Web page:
Two letters and an apostrophe. That's what it all came down to.

US President Donald Trump caused international uproar and attracted criticism from even his strongest supporters after he "misspoke" at his summit with Russian President Vladimir Putin.

Standing alongside Mr Putin, Mr Trump said he did not see any reason why it "would" be Russia that meddled in the US presidential election.

He clarified it a day later, claiming he should have said he didn't see any reason why it "wouldn't" be Russia that meddled. The difference? Just two letters and an apostrophe.

Two letters got Donald Trump in trouble again later in the week.

This time the letters were ‘n’ and ‘o’.

Asked by reporters if he believed Russia was still trying to interfere in US elections, President Trump was heard to say "no". That contradicted the views of US intelligence agencies so more clarifications had to follow.

This time they came from the White House Press Secretary Sarah Sanders who claimed that when the President said "no" he was declining to take further questions, not disagreeing with his own intelligence chiefs.

The problem is that President Trump's controversial stance on Russia comes down to more than just a few letters. It wasn't just the words he "misspoke" at the Helsinki summit that sparked criticism.

There was also the fact that he said both countries were to blame for the deterioration in US-Russia relations and the fact that he failed to publicly condemn President Putin while standing alongside him.

After he issued his clarifying statement the following day, reporters asked President Trump if he would take this opportunity to criticise the Russian president. He did not do so.

He did, however, tell CBS News this week that he holds Vladimir Putin responsible for election meddling.

Asked by the interviewer Jeff Glor why he hasn't specifically condemned Vladimir Putin and if he holds him personally responsible, President Trump said: "Well I would, because he's in charge of the country. Just like I consider myself to be responsible for things that happen in this country. So, certainly as the leader of a country you would have to hold him responsible, yes."

Climb-downs and clarifications are rare from President Trump and after a few days of both he returned to form later in the week, blaming the media for its coverage of the summit as opposed to blaming himself for any missteps.

He tweeted that the summit had been a great success but not according to the "fake news" media who are the "real enemy of the people".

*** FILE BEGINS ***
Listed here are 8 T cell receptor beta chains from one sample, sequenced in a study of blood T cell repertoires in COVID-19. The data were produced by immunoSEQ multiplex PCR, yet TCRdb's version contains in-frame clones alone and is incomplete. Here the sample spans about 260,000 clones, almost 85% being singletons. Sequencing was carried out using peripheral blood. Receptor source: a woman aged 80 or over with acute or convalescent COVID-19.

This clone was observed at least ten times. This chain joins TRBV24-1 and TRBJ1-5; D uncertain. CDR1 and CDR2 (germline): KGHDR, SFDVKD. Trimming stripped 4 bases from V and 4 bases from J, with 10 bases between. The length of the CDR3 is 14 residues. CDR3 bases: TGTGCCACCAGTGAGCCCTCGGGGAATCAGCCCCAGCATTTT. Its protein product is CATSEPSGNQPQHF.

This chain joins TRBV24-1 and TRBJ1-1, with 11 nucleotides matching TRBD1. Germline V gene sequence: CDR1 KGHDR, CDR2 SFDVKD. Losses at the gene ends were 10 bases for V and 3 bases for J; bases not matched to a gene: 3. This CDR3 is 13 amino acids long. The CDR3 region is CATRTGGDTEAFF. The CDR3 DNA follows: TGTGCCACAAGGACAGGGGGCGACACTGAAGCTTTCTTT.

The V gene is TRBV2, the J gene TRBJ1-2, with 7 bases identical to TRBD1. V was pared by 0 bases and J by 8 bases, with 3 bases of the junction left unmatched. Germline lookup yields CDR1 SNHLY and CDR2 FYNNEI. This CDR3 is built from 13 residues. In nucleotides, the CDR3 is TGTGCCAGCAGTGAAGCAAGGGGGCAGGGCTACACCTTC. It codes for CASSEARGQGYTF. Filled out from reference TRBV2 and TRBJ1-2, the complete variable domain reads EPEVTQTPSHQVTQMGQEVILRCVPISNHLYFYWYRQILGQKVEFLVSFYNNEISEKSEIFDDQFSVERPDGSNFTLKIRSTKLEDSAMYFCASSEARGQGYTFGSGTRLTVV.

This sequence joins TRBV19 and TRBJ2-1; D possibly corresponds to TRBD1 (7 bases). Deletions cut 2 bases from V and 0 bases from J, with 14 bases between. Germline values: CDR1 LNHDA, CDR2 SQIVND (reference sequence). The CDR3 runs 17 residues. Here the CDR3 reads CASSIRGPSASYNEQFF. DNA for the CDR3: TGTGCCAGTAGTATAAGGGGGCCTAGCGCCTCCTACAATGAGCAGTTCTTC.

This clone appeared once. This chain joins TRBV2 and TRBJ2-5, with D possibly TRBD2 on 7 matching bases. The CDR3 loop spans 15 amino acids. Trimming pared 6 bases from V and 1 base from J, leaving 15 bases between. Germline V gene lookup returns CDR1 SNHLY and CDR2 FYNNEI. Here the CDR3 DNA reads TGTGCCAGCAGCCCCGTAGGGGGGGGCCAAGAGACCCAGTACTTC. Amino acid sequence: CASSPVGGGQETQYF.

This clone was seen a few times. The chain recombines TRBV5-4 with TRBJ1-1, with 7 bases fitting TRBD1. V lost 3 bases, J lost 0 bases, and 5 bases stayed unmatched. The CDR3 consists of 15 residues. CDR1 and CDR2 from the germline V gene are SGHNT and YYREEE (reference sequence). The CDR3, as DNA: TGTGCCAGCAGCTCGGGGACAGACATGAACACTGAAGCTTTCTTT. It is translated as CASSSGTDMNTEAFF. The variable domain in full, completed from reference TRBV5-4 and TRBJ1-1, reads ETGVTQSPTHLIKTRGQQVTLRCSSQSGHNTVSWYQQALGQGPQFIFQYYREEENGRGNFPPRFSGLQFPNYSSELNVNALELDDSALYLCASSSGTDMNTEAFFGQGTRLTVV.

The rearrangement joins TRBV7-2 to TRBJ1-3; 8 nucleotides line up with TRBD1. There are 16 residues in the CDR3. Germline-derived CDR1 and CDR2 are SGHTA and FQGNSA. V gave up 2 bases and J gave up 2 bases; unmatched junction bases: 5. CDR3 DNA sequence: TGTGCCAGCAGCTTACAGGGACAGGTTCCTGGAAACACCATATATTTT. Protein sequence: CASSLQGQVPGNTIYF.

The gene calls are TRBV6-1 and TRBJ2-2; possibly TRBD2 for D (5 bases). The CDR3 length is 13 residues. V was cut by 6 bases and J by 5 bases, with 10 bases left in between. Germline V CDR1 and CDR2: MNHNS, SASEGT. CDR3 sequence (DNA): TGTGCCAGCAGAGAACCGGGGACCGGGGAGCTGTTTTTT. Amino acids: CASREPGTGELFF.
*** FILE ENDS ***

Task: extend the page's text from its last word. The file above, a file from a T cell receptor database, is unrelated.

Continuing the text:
However most of the press coverage has just been reporting facts and public statements, even if some of those statements were later corrected.

What's not being covered is what was said between Presidents Trump and Putin. That's because nobody knows what happened during the private two-hour meeting.

President Putin said "useful agreements" had been reached during the summit but we don't know what they are.

It has prompted calls for the subpoenaing of the notes taken by the US translator who was in the room at the time and even calls for her to testify before a congressional hearing.

Something we know was discussed was an offer from Putin to allow US investigators question Russians in exchange for Moscow being allowed question US citizens, including a former ambassador.

The prospect sparked uproar, with US senators voting to block the move. The White House had to come out and issue another clarification, insisting it would not be happening.

A short time later, the White House made another announcement revealing that President Putin had been invited to visit Washington in the autumn.

The shock disclosure blindsided the US President's intelligence chief Dan Coats who was speaking at a security conference when the news broke and responded with "OK. That is going to be special."

It has been one of the most controversial weeks of Donald Trump's presidency but has it damaged his popularity?

According to recent polls, a high percentage of Americans were unhappy with the Russia summit but among Republican voters, the majority were pleased with how the meeting went. 

So right now it looks like a controversy blamed on an apostrophe won't be putting a full stop to President Trump's re-election hopes.